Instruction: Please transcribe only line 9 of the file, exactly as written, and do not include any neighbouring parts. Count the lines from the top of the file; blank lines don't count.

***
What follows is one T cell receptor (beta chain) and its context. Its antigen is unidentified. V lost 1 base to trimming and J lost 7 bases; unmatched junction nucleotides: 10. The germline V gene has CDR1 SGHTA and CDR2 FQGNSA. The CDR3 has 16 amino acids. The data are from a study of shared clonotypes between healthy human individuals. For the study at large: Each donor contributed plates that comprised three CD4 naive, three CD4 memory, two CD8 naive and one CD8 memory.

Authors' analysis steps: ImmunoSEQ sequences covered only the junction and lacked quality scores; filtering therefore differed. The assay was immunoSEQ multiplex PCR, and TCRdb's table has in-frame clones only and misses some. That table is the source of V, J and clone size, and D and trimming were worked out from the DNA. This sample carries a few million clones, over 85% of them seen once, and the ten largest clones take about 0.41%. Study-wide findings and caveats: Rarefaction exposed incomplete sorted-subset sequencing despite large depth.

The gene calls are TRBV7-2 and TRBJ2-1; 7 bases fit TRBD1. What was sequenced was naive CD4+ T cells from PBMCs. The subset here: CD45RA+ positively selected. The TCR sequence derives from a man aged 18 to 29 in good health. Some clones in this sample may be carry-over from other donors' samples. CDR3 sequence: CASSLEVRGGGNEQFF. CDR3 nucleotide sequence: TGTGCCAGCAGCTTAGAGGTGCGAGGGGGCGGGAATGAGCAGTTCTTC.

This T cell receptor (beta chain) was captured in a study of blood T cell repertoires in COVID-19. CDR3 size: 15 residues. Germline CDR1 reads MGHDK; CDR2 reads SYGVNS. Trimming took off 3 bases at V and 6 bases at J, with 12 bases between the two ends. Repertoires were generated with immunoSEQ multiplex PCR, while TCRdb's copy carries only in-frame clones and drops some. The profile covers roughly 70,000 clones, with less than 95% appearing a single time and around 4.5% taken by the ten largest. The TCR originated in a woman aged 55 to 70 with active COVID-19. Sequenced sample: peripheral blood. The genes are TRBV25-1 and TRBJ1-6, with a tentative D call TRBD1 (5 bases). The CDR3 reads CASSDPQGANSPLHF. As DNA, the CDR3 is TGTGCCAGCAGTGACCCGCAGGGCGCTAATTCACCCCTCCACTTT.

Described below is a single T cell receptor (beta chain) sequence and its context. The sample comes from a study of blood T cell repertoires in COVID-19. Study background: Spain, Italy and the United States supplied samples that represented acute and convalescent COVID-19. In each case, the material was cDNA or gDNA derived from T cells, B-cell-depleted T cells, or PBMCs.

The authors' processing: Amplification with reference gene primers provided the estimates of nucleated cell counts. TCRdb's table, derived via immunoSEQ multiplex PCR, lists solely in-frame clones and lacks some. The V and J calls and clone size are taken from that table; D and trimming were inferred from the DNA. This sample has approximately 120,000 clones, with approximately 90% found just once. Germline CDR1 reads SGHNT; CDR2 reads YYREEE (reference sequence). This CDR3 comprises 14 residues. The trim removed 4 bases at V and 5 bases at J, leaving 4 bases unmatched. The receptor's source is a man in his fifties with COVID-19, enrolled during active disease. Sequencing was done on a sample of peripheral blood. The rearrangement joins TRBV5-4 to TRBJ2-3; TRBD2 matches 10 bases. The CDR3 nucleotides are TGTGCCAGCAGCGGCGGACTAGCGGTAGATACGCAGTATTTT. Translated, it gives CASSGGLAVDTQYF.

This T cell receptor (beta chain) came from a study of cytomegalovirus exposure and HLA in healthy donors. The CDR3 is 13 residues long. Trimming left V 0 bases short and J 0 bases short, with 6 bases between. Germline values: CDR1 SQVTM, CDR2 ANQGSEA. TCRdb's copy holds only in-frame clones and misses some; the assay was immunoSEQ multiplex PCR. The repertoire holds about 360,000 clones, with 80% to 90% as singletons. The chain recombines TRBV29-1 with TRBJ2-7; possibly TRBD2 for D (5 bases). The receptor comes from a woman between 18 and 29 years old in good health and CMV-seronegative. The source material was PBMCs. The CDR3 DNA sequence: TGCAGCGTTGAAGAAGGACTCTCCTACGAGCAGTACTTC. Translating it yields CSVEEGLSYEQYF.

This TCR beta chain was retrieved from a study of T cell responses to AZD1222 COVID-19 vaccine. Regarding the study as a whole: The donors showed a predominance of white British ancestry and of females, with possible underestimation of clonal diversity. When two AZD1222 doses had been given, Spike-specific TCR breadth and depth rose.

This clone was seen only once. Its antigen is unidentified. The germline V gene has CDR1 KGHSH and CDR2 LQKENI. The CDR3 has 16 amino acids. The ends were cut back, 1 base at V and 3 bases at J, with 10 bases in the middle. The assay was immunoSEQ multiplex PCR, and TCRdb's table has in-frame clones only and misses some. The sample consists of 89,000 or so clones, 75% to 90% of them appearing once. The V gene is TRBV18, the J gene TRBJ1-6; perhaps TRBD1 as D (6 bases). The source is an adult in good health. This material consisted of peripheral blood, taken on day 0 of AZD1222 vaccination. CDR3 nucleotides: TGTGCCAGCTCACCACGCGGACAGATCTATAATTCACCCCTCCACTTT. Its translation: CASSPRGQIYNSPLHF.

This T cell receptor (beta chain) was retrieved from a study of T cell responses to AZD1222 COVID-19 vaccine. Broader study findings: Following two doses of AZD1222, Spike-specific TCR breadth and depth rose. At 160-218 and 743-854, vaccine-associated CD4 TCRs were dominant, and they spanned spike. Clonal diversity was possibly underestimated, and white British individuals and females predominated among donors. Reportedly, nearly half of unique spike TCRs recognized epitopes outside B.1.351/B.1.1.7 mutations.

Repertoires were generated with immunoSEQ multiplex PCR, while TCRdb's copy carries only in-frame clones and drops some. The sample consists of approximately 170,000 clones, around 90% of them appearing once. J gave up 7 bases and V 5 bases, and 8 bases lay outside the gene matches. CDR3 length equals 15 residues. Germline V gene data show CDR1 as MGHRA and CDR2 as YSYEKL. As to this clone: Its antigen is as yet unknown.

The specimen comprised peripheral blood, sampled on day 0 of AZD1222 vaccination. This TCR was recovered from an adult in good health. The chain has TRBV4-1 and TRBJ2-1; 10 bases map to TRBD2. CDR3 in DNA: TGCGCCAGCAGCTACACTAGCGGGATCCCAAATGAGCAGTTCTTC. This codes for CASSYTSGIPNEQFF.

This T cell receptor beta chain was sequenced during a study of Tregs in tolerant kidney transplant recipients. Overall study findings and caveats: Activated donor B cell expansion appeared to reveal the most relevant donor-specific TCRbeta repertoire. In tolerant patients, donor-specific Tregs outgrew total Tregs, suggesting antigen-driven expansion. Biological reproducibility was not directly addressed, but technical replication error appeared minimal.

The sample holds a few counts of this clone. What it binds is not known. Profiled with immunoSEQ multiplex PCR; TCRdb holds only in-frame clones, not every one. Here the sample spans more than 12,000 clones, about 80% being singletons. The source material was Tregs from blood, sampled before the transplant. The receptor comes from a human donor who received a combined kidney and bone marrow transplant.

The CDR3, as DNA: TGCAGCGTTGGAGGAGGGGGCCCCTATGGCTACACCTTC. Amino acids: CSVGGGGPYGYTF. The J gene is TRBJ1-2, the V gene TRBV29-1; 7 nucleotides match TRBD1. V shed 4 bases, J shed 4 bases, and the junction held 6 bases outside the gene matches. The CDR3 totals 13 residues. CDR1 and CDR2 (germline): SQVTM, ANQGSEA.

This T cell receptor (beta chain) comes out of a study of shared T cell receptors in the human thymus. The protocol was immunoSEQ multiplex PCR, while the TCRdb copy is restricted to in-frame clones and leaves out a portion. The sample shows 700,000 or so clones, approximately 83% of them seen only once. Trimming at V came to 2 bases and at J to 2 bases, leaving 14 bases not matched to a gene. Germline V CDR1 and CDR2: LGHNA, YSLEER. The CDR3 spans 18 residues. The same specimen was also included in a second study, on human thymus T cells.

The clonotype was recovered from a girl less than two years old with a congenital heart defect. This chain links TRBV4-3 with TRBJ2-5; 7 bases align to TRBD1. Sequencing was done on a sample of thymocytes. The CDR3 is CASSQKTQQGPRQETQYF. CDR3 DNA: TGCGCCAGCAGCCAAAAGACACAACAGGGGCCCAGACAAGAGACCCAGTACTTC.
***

This clone was seen only once. Its antigen is unidentified. The germline V gene has CDR1 KGHSH and CDR2 LQKENI. The CDR3 has 16 amino acids. The ends were cut back, 1 base at V and 3 bases at J, with 10 bases in the middle. The assay was immunoSEQ multiplex PCR, and TCRdb's table has in-frame clones only and misses some. The sample consists of 89,000 or so clones, 75% to 90% of them appearing once. The V gene is TRBV18, the J gene TRBJ1-6; perhaps TRBD1 as D (6 bases). The source is an adult in good health. This material consisted of peripheral blood, taken on day 0 of AZD1222 vaccination. CDR3 nucleotides: TGTGCCAGCTCACCACGCGGACAGATCTATAATTCACCCCTCCACTTT. Its translation: CASSPRGQIYNSPLHF.